This was not the end of habeas corpus as a legal recourse: solicitors for Erskine Childers attempted it in a bid to avert his imminent execution, but Sir Charles O’Connor, as Master of the Rolls, simply brushed it aside on the grounds of the common good. “Suprema lex, salus populi must be the guiding principle when the civil law has failed,” Sir Charles ruled:
Force then becomes the only remedy, and to those whom the task is committed must be the sole judge of how it should be exercised…the salvation of the country depends upon it.
Childers had no one to blame but himself, Sir Charles continued, with his recourse to civil law being hypocritical given how such “jurisdiction is ousted by the state of war which he himself has helped to procure.” Sir Charles did not speak lightly; after all, the hearing was being held in the King’s Inns because the usual site of the Four Courts lay in ruins thanks to the war in question.
Ironically, Sir Charles had defeated an earlier regime by use of habeas corpus when, shortly after the Truce of 1921, he issued such a writ on behalf of an Irish Republican Army (IRA) prisoner due to be shot under British martial law. When this was refused, Sir Charles went further and issued another writ, this time for the arrest of the army generals accountable.
The military gave way and released the prisoner, a precedence that looked to unravel its counter-insurgency strategy should war resume. The Irish Provisional Government was clearly not going to risk the same thing happening on its watch, as Sir Charles shrewdly – if perhaps cynically – understood. He was an old legal face in a new system playing by new rules.
The Free State was thus cherry-picking which laws were opportune to apply while ignoring the rest. As always, cruel necessity was its defence. When presenting to the Dáil the case for establishing military courts with the power of life and death over POWs, Richard Mulcahy pointed to a couple of incidents where his soldiers had shot anti-Treaty captives out of hand.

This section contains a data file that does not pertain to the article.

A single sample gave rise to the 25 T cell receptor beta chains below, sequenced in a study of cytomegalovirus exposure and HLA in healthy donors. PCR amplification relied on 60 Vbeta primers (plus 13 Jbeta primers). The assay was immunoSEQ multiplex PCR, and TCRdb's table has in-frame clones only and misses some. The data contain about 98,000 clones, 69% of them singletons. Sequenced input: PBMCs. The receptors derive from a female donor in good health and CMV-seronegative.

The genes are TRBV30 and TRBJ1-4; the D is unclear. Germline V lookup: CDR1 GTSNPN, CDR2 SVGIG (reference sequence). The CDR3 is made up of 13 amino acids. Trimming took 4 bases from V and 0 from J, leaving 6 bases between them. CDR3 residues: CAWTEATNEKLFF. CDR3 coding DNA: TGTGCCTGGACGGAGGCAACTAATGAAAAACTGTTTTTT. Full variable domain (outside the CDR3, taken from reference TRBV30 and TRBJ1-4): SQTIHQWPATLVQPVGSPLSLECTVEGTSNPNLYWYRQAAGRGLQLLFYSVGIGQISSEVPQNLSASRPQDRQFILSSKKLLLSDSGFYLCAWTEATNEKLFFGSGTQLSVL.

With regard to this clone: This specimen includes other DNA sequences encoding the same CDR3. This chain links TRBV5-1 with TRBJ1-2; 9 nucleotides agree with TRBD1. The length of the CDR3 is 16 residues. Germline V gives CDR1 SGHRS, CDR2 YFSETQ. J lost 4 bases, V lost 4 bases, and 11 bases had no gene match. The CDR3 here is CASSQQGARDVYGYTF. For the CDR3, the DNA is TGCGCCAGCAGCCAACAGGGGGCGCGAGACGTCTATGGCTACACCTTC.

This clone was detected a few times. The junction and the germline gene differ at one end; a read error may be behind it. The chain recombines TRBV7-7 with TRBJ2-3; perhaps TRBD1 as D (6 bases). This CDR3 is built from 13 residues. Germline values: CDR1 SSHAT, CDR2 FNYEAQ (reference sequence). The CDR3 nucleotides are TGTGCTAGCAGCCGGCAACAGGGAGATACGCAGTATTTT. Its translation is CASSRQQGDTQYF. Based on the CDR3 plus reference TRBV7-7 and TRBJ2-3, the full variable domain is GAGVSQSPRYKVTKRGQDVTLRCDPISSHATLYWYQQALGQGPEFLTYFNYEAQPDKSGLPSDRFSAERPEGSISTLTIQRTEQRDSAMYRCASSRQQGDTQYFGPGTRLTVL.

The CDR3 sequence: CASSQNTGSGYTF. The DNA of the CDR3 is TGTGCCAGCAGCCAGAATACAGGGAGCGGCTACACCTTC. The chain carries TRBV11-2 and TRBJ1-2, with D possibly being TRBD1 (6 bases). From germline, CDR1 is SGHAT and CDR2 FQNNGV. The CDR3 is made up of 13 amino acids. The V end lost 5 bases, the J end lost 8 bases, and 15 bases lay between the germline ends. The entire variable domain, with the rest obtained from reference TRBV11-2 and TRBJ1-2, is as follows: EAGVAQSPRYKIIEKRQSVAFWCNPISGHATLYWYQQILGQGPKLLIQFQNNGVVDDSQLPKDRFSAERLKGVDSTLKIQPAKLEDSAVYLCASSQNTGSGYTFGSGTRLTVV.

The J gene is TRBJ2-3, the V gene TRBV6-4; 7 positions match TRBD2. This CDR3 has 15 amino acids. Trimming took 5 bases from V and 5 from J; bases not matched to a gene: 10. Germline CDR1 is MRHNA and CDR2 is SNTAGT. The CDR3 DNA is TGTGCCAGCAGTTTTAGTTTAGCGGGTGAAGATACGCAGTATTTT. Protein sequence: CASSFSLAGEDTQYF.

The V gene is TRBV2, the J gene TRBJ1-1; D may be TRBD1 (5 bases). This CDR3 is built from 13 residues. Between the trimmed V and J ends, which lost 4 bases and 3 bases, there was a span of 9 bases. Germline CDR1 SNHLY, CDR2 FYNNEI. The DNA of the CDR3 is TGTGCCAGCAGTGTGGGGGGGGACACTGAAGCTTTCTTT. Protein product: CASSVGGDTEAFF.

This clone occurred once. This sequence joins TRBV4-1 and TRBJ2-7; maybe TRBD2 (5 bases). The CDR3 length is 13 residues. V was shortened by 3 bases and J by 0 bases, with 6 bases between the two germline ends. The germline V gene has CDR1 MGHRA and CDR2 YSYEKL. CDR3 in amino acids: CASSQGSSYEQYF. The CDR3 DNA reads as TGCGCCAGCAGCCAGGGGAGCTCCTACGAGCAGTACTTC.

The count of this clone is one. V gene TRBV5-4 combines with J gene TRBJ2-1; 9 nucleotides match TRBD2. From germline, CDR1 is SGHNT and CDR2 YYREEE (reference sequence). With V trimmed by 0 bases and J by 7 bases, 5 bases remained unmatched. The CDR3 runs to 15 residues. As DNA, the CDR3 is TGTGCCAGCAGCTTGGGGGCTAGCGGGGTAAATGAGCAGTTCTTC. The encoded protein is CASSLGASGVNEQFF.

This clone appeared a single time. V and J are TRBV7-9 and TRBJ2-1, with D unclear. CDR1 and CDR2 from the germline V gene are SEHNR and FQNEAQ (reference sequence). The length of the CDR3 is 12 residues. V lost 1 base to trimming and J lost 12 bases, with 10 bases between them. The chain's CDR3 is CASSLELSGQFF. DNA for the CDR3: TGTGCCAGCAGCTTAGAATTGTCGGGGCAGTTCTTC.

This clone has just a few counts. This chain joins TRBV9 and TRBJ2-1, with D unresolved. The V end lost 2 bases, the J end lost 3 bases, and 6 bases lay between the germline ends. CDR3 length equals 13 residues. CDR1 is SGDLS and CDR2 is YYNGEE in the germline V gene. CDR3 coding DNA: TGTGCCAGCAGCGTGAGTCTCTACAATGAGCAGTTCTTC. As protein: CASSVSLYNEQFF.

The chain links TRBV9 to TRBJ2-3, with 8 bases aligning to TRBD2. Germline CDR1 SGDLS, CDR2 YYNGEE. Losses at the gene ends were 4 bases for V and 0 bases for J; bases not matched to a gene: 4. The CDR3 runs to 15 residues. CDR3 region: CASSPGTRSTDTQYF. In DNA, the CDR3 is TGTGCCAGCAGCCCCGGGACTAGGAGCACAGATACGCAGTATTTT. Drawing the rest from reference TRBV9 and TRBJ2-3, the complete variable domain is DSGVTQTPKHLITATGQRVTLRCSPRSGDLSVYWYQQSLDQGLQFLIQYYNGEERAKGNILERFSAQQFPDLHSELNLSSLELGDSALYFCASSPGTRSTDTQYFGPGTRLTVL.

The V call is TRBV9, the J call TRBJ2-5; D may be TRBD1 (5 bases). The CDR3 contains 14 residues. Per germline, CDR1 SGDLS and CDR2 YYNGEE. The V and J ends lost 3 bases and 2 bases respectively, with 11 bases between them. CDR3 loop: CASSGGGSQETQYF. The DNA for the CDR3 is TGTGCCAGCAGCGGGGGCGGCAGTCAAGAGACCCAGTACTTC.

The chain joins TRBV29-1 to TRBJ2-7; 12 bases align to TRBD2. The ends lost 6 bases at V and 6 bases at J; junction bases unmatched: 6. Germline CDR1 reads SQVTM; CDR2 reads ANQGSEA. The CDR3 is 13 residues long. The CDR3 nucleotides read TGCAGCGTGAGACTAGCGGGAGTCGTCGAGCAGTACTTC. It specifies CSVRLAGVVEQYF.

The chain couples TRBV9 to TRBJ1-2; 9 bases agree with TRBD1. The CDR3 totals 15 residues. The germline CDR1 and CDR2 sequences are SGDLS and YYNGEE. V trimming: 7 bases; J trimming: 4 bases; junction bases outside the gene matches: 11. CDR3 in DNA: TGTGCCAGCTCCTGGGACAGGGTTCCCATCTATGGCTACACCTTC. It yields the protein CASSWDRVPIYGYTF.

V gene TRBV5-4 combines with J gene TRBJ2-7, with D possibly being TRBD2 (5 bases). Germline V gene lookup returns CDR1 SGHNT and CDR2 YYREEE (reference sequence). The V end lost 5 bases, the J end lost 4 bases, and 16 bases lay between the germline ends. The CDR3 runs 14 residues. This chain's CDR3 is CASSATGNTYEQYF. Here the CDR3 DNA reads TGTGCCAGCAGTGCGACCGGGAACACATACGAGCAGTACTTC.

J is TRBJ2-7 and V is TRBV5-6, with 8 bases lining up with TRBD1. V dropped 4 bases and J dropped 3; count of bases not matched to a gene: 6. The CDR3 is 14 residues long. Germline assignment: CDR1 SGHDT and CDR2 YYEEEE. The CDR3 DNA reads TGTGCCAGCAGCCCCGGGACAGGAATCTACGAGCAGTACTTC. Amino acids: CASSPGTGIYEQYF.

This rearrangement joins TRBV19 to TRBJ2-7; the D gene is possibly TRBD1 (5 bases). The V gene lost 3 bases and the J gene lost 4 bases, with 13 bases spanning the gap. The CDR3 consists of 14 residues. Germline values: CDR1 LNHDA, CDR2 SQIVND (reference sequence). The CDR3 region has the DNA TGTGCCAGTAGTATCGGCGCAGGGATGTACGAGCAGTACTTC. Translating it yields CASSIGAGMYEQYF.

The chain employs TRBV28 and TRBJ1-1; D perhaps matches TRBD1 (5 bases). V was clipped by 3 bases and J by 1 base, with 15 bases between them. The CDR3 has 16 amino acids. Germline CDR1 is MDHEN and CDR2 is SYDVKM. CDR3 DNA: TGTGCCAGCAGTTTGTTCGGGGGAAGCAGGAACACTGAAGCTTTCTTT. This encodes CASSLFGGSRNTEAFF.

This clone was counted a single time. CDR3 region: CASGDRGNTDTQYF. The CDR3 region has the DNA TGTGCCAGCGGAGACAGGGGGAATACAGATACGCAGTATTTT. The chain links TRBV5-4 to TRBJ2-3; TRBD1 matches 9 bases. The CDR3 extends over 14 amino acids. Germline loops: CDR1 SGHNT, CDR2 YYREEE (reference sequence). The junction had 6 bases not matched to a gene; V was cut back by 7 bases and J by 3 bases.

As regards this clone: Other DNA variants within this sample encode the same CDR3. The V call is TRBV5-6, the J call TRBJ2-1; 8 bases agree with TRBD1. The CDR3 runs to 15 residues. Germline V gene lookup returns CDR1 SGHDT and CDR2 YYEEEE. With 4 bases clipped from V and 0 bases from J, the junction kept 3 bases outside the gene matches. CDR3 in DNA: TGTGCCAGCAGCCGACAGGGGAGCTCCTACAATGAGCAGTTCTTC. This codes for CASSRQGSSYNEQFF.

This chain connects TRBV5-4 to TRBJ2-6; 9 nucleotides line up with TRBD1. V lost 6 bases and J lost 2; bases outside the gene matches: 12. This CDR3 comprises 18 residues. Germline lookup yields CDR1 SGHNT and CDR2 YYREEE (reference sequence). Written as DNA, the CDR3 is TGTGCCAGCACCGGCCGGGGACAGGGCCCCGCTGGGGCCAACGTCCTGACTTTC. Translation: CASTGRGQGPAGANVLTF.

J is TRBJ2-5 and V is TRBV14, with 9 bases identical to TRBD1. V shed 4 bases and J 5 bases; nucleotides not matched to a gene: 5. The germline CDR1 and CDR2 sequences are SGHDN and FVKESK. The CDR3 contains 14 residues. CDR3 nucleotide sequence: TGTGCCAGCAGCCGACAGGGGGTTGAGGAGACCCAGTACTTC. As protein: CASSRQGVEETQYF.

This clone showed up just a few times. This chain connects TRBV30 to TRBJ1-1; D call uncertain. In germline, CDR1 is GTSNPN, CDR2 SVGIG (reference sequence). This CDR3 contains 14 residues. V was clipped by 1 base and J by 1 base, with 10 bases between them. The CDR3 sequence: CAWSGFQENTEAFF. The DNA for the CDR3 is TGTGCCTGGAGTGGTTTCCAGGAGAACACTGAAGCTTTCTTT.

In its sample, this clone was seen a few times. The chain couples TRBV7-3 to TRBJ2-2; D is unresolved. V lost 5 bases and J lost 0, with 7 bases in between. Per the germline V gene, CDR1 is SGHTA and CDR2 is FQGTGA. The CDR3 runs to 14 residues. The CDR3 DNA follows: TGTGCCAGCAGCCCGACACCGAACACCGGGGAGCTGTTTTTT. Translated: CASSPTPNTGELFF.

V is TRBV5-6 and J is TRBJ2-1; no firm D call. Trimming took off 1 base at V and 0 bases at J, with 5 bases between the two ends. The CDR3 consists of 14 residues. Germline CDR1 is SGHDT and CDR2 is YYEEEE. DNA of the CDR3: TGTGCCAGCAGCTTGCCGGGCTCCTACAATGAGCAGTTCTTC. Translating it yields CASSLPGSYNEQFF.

Legalise, was his argument, for it is going to happen anyway in one form or another.
Much of this will be familiar to historians of the period, but Enright shines a torch on the legal aspects, making his readers see the topic in a new light: more than just another war but the struggle by one side to establish itself as the rule of law, by using the rule of law, even if it meant twisting the rules and discarding the law at will. How this will be addressed in the forthcoming centenary remains to be seen but, in any case, it was by these means that the Free State triumphed, albeit bloodily, not to say questionably as even the victors were aware.
The challenges of researching the conflict, as Enright observes, includes the paucity of reliable sources, due in no small part to the burning of sensitive documents just before Fianna Fáil took office in 1932. Succeeding in the Civil War did not prevent its winners from being voted out almost a decade later in favour of the losers, one of the many ironies of the times and which Machiavelli might have appreciated. Men, after all, are fickle in their affections.
Publisher’s Website: Irish Academic Press